America’s Founders didn’t choose that system. (For one thing, their concerns about the “passions of the majority” were well-known.) Instead, they crafted a republic in which voters would choose lawmakers from among the ranks of the thoughtful and knowledgable (!!), and those lawmakers would debate the merits of legislative proposals, negotiate and compromise among the various points of view, and pass well-considered laws.

Then they constrained those lawmakers by enacting a Bill of Rights.

The Bill of Rights–as I have often explained in these posts–is essentially a list of things that American government is forbidden to do, even when a majority of voters approve. Thanks to the Bill of Rights, government cannot censor our communications. It cannot prescribe our prayers (although after the Court’s most recent ruling, it can evidently coerce them) or dictate our reading materials. It cannot search or seize us without probable cause.  It cannot invade our liberties or take our property without due process of law.

Let me reiterate that, for the edification of any Fox viewers who might be lurking: the Bill of Rights limits what popular majorities can authorize government to do. It is a limitation on majority rule–on what the Tucker Carlsons of this world conceive of as democracy. It protects the right of individuals to choose their own political and religious beliefs and follow their own life goals, their own telos, free of government–or majority– interference.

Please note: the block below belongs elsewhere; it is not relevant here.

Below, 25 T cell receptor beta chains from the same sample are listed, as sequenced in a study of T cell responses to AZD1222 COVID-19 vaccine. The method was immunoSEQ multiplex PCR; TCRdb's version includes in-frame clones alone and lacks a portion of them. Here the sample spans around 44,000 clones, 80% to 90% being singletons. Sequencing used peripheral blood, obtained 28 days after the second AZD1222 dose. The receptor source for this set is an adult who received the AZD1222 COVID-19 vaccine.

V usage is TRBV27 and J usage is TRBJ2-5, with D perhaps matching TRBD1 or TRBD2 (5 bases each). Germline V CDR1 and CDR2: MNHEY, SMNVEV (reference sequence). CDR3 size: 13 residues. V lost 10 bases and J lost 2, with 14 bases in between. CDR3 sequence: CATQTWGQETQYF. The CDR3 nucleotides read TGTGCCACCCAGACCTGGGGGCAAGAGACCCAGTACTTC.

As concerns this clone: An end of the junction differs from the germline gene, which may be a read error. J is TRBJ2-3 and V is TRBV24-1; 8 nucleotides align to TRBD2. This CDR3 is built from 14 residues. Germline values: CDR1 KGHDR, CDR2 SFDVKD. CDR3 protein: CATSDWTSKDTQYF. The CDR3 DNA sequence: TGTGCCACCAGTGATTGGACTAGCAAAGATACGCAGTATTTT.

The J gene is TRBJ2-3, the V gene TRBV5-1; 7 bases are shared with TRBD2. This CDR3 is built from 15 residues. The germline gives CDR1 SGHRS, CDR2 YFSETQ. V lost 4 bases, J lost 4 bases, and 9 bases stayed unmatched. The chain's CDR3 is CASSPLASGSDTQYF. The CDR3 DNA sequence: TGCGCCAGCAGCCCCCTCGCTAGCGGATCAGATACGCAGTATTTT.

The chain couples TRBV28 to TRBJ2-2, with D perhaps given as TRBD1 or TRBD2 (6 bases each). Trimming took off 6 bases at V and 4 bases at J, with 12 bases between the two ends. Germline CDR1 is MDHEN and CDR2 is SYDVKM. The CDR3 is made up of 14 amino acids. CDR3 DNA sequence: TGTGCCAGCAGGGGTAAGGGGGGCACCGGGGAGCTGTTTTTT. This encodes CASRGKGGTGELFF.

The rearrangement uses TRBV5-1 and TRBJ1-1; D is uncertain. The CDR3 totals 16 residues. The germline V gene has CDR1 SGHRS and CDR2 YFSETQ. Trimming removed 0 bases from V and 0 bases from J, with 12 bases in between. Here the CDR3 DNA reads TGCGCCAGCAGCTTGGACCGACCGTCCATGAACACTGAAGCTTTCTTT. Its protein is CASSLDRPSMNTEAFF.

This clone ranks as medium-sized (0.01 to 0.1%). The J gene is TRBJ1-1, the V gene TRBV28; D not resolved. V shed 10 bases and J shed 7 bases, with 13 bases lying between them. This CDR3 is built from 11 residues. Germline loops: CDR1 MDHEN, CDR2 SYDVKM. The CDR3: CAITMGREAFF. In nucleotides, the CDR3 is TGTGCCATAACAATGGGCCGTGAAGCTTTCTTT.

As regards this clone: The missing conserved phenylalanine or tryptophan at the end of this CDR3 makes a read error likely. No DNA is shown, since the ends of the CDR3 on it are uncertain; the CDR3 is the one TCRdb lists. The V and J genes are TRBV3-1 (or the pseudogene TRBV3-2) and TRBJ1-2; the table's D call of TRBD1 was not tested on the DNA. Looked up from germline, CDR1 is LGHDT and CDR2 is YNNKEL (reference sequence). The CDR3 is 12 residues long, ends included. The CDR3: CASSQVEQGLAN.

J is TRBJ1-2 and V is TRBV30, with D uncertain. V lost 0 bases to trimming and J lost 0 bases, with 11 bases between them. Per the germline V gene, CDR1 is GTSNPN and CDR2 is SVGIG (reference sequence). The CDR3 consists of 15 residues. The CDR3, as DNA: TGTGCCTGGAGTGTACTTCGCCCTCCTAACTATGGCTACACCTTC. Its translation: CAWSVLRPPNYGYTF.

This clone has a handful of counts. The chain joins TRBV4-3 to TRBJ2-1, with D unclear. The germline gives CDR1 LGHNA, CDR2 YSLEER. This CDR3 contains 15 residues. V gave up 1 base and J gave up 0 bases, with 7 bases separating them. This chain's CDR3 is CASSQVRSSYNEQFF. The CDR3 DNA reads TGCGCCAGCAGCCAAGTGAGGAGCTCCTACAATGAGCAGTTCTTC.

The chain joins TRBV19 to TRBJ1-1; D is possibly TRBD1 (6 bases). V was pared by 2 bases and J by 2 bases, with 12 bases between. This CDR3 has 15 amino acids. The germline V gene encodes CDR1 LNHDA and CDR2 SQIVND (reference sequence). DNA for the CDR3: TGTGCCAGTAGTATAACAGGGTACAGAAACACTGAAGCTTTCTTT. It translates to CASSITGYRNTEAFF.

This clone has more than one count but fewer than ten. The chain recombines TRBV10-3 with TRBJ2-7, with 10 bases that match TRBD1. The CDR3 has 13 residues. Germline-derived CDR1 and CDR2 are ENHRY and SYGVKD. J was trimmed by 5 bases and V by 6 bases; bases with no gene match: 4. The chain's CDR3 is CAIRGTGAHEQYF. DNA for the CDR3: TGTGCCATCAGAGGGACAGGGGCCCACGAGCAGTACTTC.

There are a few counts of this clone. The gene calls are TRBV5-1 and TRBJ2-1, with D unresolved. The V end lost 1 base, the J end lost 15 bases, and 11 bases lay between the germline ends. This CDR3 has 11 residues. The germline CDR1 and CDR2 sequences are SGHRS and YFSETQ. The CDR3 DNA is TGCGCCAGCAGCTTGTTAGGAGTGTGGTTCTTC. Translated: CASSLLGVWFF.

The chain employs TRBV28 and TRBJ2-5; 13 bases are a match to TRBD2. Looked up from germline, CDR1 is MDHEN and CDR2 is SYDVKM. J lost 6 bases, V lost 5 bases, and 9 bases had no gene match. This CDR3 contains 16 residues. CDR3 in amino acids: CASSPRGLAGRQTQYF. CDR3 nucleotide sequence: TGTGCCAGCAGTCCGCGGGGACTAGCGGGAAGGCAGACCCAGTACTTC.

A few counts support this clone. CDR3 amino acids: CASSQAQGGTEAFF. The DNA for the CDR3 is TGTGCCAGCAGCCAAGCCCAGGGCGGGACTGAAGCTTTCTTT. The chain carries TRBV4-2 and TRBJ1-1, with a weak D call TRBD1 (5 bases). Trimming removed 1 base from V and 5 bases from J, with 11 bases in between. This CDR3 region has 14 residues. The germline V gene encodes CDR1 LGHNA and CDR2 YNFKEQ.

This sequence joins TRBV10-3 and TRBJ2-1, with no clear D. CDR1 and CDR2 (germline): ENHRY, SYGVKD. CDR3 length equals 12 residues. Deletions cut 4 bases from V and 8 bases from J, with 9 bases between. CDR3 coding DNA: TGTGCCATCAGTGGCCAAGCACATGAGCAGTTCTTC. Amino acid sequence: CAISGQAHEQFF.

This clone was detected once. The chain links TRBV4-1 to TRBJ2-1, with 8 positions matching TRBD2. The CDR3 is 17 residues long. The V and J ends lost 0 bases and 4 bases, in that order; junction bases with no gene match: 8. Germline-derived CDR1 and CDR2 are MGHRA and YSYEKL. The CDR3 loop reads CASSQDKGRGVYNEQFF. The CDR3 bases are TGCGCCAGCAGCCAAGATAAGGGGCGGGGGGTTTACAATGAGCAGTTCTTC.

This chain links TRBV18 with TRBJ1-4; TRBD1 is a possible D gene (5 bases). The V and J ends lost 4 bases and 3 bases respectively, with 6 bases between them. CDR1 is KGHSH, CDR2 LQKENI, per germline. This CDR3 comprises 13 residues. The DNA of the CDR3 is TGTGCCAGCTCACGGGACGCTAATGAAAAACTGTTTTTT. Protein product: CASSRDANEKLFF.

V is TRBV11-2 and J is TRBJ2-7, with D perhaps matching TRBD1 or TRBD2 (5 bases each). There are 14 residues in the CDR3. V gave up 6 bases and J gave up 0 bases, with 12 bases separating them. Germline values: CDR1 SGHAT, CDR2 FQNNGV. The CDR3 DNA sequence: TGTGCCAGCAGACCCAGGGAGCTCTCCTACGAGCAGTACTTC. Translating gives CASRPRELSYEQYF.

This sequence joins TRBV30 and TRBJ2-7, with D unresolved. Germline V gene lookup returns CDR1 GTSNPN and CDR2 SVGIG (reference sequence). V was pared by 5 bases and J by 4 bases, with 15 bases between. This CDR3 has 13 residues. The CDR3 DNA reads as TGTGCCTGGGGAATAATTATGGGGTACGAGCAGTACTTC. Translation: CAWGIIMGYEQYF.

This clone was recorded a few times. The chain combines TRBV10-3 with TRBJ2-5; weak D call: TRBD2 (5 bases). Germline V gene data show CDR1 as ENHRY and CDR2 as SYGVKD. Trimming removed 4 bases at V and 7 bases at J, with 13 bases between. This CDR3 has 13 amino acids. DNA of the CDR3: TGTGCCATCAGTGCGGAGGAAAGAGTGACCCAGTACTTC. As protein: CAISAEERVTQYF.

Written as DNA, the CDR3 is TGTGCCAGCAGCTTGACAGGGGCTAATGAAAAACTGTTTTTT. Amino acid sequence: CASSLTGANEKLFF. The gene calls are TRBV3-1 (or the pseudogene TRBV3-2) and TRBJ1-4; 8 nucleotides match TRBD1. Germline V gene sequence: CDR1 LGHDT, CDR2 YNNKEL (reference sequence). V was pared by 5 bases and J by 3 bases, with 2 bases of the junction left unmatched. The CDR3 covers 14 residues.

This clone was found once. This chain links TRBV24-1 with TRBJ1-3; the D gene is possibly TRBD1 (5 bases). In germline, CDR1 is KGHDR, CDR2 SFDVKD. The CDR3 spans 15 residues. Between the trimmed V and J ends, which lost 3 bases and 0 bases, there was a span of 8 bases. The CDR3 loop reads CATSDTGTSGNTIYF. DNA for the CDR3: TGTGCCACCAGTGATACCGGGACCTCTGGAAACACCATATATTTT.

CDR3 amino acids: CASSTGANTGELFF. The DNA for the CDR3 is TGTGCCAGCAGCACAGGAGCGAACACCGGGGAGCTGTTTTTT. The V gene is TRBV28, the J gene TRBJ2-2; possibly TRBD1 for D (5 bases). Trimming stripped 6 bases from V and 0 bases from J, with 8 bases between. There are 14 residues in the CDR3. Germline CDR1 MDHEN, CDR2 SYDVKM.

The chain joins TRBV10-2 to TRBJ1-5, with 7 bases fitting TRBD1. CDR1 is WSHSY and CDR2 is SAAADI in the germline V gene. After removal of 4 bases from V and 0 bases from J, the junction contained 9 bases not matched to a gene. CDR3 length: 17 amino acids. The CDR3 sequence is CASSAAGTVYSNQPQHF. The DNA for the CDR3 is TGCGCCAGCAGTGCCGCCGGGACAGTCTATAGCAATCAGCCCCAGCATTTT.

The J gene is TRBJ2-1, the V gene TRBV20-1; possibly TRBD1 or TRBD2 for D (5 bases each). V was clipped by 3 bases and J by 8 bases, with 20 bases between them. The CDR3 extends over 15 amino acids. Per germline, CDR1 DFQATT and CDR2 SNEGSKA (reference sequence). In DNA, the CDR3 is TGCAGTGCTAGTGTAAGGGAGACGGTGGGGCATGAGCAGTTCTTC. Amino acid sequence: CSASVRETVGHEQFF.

Over the years, the Court has had to interpret the operation of the Bill of Rights–to apply its broad principles and protections to specific situations. Since the 1960s and until this week, the Court has recognized a right to privacy, and has drawn a line between decisions that government can properly make, and those that must be left to the individual. It has based that line on citizens’ right to due process.

There are two kinds of due process: procedural and substantive. Substantive due process (often called the right to privacy) is the doctrine that requires official respect for individual autonomy–the doctrine that forbids government from making decisions that are none of government’s business, “intimate” decisions that under longstanding understandings of the Bill of Rights must be left up to the individual involved.

The existence of that line protecting individual liberty from government interference rests on multiple precedents interpreting the 14th Amendment’s Due Process Clause.